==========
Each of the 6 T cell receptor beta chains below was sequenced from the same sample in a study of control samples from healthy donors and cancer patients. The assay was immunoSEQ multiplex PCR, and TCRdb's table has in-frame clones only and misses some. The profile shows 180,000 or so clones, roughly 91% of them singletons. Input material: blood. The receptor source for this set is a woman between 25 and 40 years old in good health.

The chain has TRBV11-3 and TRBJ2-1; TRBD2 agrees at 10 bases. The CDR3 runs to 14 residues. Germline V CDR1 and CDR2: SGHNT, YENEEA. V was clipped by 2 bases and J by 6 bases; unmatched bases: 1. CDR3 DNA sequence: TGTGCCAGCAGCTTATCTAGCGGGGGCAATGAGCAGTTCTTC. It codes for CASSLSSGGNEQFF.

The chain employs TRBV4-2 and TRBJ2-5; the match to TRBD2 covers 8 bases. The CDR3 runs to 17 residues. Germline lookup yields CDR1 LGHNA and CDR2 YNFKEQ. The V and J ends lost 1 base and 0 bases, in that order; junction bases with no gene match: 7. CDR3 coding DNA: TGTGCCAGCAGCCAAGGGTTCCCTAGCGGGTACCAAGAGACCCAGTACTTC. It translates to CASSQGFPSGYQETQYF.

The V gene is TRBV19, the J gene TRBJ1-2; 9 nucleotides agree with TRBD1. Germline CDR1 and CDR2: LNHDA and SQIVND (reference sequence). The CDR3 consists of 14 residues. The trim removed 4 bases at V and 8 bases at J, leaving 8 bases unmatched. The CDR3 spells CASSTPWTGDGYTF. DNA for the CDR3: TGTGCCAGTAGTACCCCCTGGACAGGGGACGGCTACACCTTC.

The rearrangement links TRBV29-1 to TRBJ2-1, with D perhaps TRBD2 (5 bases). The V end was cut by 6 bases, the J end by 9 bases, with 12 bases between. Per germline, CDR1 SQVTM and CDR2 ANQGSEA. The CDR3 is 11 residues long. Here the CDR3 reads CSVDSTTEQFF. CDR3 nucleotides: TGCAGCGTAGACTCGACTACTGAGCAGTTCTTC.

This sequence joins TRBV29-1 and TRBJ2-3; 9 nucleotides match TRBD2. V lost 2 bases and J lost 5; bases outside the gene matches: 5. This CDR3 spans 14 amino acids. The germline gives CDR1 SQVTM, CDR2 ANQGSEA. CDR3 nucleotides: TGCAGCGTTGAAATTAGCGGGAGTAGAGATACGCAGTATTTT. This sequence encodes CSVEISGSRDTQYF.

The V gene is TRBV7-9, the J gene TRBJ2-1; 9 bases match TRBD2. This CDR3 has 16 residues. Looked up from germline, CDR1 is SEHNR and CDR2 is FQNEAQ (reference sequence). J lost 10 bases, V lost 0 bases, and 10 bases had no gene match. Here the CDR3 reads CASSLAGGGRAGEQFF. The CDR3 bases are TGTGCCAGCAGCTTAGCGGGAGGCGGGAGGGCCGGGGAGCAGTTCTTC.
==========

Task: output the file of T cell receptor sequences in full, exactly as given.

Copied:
Each of the 6 T cell receptor beta chains below was sequenced from the same sample in a study of control samples from healthy donors and cancer patients. The assay was immunoSEQ multiplex PCR, and TCRdb's table has in-frame clones only and misses some. The profile shows 180,000 or so clones, roughly 91% of them singletons. Input material: blood. The receptor source for this set is a woman between 25 and 40 years old in good health.

The chain has TRBV11-3 and TRBJ2-1; TRBD2 agrees at 10 bases. The CDR3 runs to 14 residues. Germline V CDR1 and CDR2: SGHNT, YENEEA. V was clipped by 2 bases and J by 6 bases; unmatched bases: 1. CDR3 DNA sequence: TGTGCCAGCAGCTTATCTAGCGGGGGCAATGAGCAGTTCTTC. It codes for CASSLSSGGNEQFF.

The chain employs TRBV4-2 and TRBJ2-5; the match to TRBD2 covers 8 bases. The CDR3 runs to 17 residues. Germline lookup yields CDR1 LGHNA and CDR2 YNFKEQ. The V and J ends lost 1 base and 0 bases, in that order; junction bases with no gene match: 7. CDR3 coding DNA: TGTGCCAGCAGCCAAGGGTTCCCTAGCGGGTACCAAGAGACCCAGTACTTC. It translates to CASSQGFPSGYQETQYF.

The V gene is TRBV19, the J gene TRBJ1-2; 9 nucleotides agree with TRBD1. Germline CDR1 and CDR2: LNHDA and SQIVND (reference sequence). The CDR3 consists of 14 residues. The trim removed 4 bases at V and 8 bases at J, leaving 8 bases unmatched. The CDR3 spells CASSTPWTGDGYTF. DNA for the CDR3: TGTGCCAGTAGTACCCCCTGGACAGGGGACGGCTACACCTTC.

The rearrangement links TRBV29-1 to TRBJ2-1, with D perhaps TRBD2 (5 bases). The V end was cut by 6 bases, the J end by 9 bases, with 12 bases between. Per germline, CDR1 SQVTM and CDR2 ANQGSEA. The CDR3 is 11 residues long. Here the CDR3 reads CSVDSTTEQFF. CDR3 nucleotides: TGCAGCGTAGACTCGACTACTGAGCAGTTCTTC.

This sequence joins TRBV29-1 and TRBJ2-3; 9 nucleotides match TRBD2. V lost 2 bases and J lost 5; bases outside the gene matches: 5. This CDR3 spans 14 amino acids. The germline gives CDR1 SQVTM, CDR2 ANQGSEA. CDR3 nucleotides: TGCAGCGTTGAAATTAGCGGGAGTAGAGATACGCAGTATTTT. This sequence encodes CSVEISGSRDTQYF.

The V gene is TRBV7-9, the J gene TRBJ2-1; 9 bases match TRBD2. This CDR3 has 16 residues. Looked up from germline, CDR1 is SEHNR and CDR2 is FQNEAQ (reference sequence). J lost 10 bases, V lost 0 bases, and 10 bases had no gene match. Here the CDR3 reads CASSLAGGGRAGEQFF. The CDR3 bases are TGTGCCAGCAGCTTAGCGGGAGGCGGGAGGGCCGGGGAGCAGTTCTTC.